Approximating Output Probabilities of Shallow Quantum Circuits which are Geometrically-local in any Fixed Dimension

TitleApproximating Output Probabilities of Shallow Quantum Circuits which are Geometrically-local in any Fixed Dimension
Publication TypeJournal Article
Year of Publication2022
AuthorsDontha, S, Tan, SJie Samuel, Smith, S, Choi, S, Coudron, M
JournalLeibniz International Proceedings in Informatics (LIPIcs)
Date Published4/7/2022
Type of Article17th Conference on the Theory of Quantum Computation, Communication and Cryptography (TQC 2022)
ISBN Number978-3-95977-237-2
KeywordsComputational Complexity (cs.CC), FOS: Computer and information sciences, FOS: Physical sciences, Quantum Physics (quant-ph)

We present a classical algorithm that, for any D-dimensional geometrically-local, quantum circuit C of polylogarithmic-depth, and any bit string x∈0,1n, can compute the quantity |<x|C|0⊗n>|2 to within any inverse-polynomial additive error in quasi-polynomial time, for any fixed dimension D. This is an extension of the result [CC21], which originally proved this result for D=3. To see why this is interesting, note that, while the D=1 case of this result follows from standard use of Matrix Product States, known for decades, the D=2 case required novel and interesting techniques introduced in [BGM19]. Extending to the case D=3 was even more laborious and required further new techniques introduced in [CC21]. Our work here shows that, while handling each new dimension has historically required a new insight, and fixed algorithmic primitive, based on known techniques for D≤3, we can now handle any fixed dimension D>3.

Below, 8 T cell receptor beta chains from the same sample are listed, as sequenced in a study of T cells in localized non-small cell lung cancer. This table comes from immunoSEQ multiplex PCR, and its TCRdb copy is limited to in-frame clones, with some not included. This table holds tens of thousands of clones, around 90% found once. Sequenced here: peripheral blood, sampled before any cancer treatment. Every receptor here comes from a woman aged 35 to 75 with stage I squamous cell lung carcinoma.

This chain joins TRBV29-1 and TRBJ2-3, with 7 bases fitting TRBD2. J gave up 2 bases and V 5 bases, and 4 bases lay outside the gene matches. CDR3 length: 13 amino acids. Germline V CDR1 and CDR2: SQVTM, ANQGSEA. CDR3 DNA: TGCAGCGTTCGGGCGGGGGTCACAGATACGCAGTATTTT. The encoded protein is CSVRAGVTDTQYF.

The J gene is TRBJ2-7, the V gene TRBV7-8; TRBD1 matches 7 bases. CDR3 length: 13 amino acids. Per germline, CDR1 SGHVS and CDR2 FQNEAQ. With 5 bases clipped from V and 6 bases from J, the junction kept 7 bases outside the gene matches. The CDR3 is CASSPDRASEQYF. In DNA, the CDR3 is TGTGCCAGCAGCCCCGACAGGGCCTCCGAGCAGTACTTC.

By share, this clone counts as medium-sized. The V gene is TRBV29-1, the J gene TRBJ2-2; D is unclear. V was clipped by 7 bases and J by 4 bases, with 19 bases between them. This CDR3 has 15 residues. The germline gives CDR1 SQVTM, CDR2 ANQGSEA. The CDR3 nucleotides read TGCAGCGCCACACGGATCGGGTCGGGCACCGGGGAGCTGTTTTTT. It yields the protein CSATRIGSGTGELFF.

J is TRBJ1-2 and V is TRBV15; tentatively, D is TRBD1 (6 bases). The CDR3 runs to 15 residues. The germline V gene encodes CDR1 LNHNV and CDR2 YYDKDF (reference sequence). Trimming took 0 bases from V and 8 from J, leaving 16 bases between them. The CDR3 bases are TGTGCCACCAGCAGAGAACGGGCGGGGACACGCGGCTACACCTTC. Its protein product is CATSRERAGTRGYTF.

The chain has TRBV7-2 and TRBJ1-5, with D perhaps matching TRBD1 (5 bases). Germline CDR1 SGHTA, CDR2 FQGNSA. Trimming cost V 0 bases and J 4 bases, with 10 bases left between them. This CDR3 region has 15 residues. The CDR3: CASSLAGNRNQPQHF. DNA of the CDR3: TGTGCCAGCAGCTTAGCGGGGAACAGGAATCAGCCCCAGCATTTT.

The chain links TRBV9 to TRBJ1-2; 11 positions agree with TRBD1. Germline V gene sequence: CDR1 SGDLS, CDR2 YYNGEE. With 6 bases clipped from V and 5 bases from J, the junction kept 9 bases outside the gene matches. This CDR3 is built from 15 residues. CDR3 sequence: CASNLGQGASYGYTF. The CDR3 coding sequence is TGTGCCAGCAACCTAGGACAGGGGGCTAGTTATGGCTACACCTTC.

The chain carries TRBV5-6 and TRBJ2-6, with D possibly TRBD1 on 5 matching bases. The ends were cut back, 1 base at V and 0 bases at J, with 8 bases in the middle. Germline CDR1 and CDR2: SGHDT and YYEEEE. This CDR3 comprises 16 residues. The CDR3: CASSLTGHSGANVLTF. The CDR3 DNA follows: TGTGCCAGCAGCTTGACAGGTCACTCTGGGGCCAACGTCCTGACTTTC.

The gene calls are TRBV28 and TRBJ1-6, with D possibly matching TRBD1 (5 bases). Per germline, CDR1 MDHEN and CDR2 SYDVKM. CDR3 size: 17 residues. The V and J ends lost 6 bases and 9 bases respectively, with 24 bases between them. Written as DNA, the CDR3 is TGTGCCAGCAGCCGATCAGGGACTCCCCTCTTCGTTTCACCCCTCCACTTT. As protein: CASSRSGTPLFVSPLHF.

Our algorithm uses the Divide-and-Conquer framework of [CC21] to approximate the desired quantity via several instantiations of the same problem type, each involving D-dimensional circuits on about half the number of qubits as the original. This division step is then applied recursively, until the width of the recursively decomposed circuits in the Dth dimension is so small that they can effectively be regarded as (D−1)-dimensional problems by absorbing the small width in the Dth dimension into the qudit structure at the cost of a moderate increase in runtime. The main technical challenge lies in ensuring that the more involved portions of the recursive circuit decomposition and error analysis from [CC21] still hold in higher dimensions, which requires small modifications to the analysis in some places.